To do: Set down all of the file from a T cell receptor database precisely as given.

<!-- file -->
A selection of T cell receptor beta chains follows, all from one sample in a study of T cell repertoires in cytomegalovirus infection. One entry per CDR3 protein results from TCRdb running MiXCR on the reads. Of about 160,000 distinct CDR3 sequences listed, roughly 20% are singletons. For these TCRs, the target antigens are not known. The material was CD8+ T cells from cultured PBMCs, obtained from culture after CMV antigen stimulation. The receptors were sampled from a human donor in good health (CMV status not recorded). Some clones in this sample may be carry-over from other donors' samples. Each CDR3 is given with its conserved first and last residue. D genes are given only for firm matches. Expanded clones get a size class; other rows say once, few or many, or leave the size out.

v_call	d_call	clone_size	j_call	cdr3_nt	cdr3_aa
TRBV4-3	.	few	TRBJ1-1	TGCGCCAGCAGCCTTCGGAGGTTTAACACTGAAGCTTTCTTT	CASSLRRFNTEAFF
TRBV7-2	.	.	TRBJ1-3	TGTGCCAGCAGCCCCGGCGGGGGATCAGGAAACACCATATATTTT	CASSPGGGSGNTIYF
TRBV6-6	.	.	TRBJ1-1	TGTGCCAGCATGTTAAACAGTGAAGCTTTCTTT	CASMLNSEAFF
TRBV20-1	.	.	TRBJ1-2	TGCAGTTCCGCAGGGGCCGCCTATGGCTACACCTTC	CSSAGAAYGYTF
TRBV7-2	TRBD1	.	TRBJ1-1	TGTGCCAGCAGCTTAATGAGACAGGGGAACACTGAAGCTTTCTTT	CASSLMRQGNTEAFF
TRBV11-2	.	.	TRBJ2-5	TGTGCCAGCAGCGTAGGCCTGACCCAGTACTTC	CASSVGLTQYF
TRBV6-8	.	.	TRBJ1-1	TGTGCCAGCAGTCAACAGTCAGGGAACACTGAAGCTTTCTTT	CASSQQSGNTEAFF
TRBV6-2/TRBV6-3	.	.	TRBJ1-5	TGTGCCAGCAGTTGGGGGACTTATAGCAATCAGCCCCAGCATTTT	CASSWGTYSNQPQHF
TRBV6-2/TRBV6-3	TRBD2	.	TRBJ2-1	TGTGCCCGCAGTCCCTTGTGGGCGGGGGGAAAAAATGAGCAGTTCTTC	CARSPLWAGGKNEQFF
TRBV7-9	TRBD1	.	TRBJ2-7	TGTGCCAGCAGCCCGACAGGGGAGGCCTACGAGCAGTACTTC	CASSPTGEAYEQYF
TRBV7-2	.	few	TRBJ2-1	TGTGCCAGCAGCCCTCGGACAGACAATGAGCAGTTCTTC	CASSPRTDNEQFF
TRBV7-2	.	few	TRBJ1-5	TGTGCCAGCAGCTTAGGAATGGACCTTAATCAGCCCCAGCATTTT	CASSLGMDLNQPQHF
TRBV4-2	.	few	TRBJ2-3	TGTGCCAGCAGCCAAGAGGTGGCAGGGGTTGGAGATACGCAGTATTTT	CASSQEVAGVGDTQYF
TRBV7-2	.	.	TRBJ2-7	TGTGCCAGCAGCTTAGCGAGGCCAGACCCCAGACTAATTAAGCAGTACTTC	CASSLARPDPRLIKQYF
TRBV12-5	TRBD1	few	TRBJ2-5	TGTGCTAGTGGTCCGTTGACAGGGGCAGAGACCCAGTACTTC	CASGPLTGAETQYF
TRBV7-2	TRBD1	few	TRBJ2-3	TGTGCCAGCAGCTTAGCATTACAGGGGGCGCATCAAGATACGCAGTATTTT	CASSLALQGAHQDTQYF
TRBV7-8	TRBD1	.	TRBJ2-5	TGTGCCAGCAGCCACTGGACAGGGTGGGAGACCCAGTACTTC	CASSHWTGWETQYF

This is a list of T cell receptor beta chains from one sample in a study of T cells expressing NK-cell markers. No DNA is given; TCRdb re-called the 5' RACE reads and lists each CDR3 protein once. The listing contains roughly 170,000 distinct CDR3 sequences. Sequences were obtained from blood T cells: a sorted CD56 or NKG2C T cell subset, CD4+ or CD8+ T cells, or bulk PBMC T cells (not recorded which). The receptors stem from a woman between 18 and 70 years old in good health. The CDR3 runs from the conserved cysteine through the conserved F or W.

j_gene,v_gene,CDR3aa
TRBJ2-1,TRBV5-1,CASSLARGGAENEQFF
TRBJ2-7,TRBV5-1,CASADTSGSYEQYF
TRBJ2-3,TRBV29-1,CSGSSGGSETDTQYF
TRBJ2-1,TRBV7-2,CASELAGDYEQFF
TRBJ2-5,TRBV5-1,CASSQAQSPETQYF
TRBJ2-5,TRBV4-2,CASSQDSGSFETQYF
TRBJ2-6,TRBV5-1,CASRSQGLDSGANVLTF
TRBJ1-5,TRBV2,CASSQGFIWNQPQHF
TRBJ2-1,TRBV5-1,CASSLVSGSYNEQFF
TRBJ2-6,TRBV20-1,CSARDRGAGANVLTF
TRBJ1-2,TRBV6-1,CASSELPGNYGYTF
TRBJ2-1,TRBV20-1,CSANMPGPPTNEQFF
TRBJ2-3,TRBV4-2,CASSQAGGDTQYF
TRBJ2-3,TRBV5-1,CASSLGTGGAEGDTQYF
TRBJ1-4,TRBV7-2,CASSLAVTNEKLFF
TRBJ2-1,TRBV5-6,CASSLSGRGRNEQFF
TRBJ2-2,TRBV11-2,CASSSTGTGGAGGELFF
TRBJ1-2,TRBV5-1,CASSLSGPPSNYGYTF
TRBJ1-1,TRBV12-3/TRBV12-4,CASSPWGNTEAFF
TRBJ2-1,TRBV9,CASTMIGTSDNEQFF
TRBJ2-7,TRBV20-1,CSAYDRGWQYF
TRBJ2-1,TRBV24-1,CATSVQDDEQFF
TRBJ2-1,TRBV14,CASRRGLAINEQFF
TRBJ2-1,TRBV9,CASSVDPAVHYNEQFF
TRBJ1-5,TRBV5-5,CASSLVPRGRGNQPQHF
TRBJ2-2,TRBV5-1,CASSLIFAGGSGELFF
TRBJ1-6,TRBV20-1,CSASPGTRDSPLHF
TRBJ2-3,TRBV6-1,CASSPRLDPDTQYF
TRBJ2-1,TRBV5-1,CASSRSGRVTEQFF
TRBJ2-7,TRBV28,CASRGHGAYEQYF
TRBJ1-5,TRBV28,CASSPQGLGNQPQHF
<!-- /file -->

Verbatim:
A selection of T cell receptor beta chains follows, all from one sample in a study of T cell repertoires in cytomegalovirus infection. One entry per CDR3 protein results from TCRdb running MiXCR on the reads. Of about 160,000 distinct CDR3 sequences listed, roughly 20% are singletons. For these TCRs, the target antigens are not known. The material was CD8+ T cells from cultured PBMCs, obtained from culture after CMV antigen stimulation. The receptors were sampled from a human donor in good health (CMV status not recorded). Some clones in this sample may be carry-over from other donors' samples. Each CDR3 is given with its conserved first and last residue. D genes are given only for firm matches. Expanded clones get a size class; other rows say once, few or many, or leave the size out.

v_call	d_call	clone_size	j_call	cdr3_nt	cdr3_aa
TRBV4-3	.	few	TRBJ1-1	TGCGCCAGCAGCCTTCGGAGGTTTAACACTGAAGCTTTCTTT	CASSLRRFNTEAFF
TRBV7-2	.	.	TRBJ1-3	TGTGCCAGCAGCCCCGGCGGGGGATCAGGAAACACCATATATTTT	CASSPGGGSGNTIYF
TRBV6-6	.	.	TRBJ1-1	TGTGCCAGCATGTTAAACAGTGAAGCTTTCTTT	CASMLNSEAFF
TRBV20-1	.	.	TRBJ1-2	TGCAGTTCCGCAGGGGCCGCCTATGGCTACACCTTC	CSSAGAAYGYTF
TRBV7-2	TRBD1	.	TRBJ1-1	TGTGCCAGCAGCTTAATGAGACAGGGGAACACTGAAGCTTTCTTT	CASSLMRQGNTEAFF
TRBV11-2	.	.	TRBJ2-5	TGTGCCAGCAGCGTAGGCCTGACCCAGTACTTC	CASSVGLTQYF
TRBV6-8	.	.	TRBJ1-1	TGTGCCAGCAGTCAACAGTCAGGGAACACTGAAGCTTTCTTT	CASSQQSGNTEAFF
TRBV6-2/TRBV6-3	.	.	TRBJ1-5	TGTGCCAGCAGTTGGGGGACTTATAGCAATCAGCCCCAGCATTTT	CASSWGTYSNQPQHF
TRBV6-2/TRBV6-3	TRBD2	.	TRBJ2-1	TGTGCCCGCAGTCCCTTGTGGGCGGGGGGAAAAAATGAGCAGTTCTTC	CARSPLWAGGKNEQFF
TRBV7-9	TRBD1	.	TRBJ2-7	TGTGCCAGCAGCCCGACAGGGGAGGCCTACGAGCAGTACTTC	CASSPTGEAYEQYF
TRBV7-2	.	few	TRBJ2-1	TGTGCCAGCAGCCCTCGGACAGACAATGAGCAGTTCTTC	CASSPRTDNEQFF
TRBV7-2	.	few	TRBJ1-5	TGTGCCAGCAGCTTAGGAATGGACCTTAATCAGCCCCAGCATTTT	CASSLGMDLNQPQHF
TRBV4-2	.	few	TRBJ2-3	TGTGCCAGCAGCCAAGAGGTGGCAGGGGTTGGAGATACGCAGTATTTT	CASSQEVAGVGDTQYF
TRBV7-2	.	.	TRBJ2-7	TGTGCCAGCAGCTTAGCGAGGCCAGACCCCAGACTAATTAAGCAGTACTTC	CASSLARPDPRLIKQYF
TRBV12-5	TRBD1	few	TRBJ2-5	TGTGCTAGTGGTCCGTTGACAGGGGCAGAGACCCAGTACTTC	CASGPLTGAETQYF
TRBV7-2	TRBD1	few	TRBJ2-3	TGTGCCAGCAGCTTAGCATTACAGGGGGCGCATCAAGATACGCAGTATTTT	CASSLALQGAHQDTQYF
TRBV7-8	TRBD1	.	TRBJ2-5	TGTGCCAGCAGCCACTGGACAGGGTGGGAGACCCAGTACTTC	CASSHWTGWETQYF

This is a list of T cell receptor beta chains from one sample in a study of T cells expressing NK-cell markers. No DNA is given; TCRdb re-called the 5' RACE reads and lists each CDR3 protein once. The listing contains roughly 170,000 distinct CDR3 sequences. Sequences were obtained from blood T cells: a sorted CD56 or NKG2C T cell subset, CD4+ or CD8+ T cells, or bulk PBMC T cells (not recorded which). The receptors stem from a woman between 18 and 70 years old in good health. The CDR3 runs from the conserved cysteine through the conserved F or W.

j_gene,v_gene,CDR3aa
TRBJ2-1,TRBV5-1,CASSLARGGAENEQFF
TRBJ2-7,TRBV5-1,CASADTSGSYEQYF
TRBJ2-3,TRBV29-1,CSGSSGGSETDTQYF
TRBJ2-1,TRBV7-2,CASELAGDYEQFF
TRBJ2-5,TRBV5-1,CASSQAQSPETQYF
TRBJ2-5,TRBV4-2,CASSQDSGSFETQYF
TRBJ2-6,TRBV5-1,CASRSQGLDSGANVLTF
TRBJ1-5,TRBV2,CASSQGFIWNQPQHF
TRBJ2-1,TRBV5-1,CASSLVSGSYNEQFF
TRBJ2-6,TRBV20-1,CSARDRGAGANVLTF
TRBJ1-2,TRBV6-1,CASSELPGNYGYTF
TRBJ2-1,TRBV20-1,CSANMPGPPTNEQFF
TRBJ2-3,TRBV4-2,CASSQAGGDTQYF
TRBJ2-3,TRBV5-1,CASSLGTGGAEGDTQYF
TRBJ1-4,TRBV7-2,CASSLAVTNEKLFF
TRBJ2-1,TRBV5-6,CASSLSGRGRNEQFF
TRBJ2-2,TRBV11-2,CASSSTGTGGAGGELFF
TRBJ1-2,TRBV5-1,CASSLSGPPSNYGYTF
TRBJ1-1,TRBV12-3/TRBV12-4,CASSPWGNTEAFF
TRBJ2-1,TRBV9,CASTMIGTSDNEQFF
TRBJ2-7,TRBV20-1,CSAYDRGWQYF
TRBJ2-1,TRBV24-1,CATSVQDDEQFF
TRBJ2-1,TRBV14,CASRRGLAINEQFF
TRBJ2-1,TRBV9,CASSVDPAVHYNEQFF
TRBJ1-5,TRBV5-5,CASSLVPRGRGNQPQHF
TRBJ2-2,TRBV5-1,CASSLIFAGGSGELFF
TRBJ1-6,TRBV20-1,CSASPGTRDSPLHF
TRBJ2-3,TRBV6-1,CASSPRLDPDTQYF
TRBJ2-1,TRBV5-1,CASSRSGRVTEQFF
TRBJ2-7,TRBV28,CASRGHGAYEQYF
TRBJ1-5,TRBV28,CASSPQGLGNQPQHF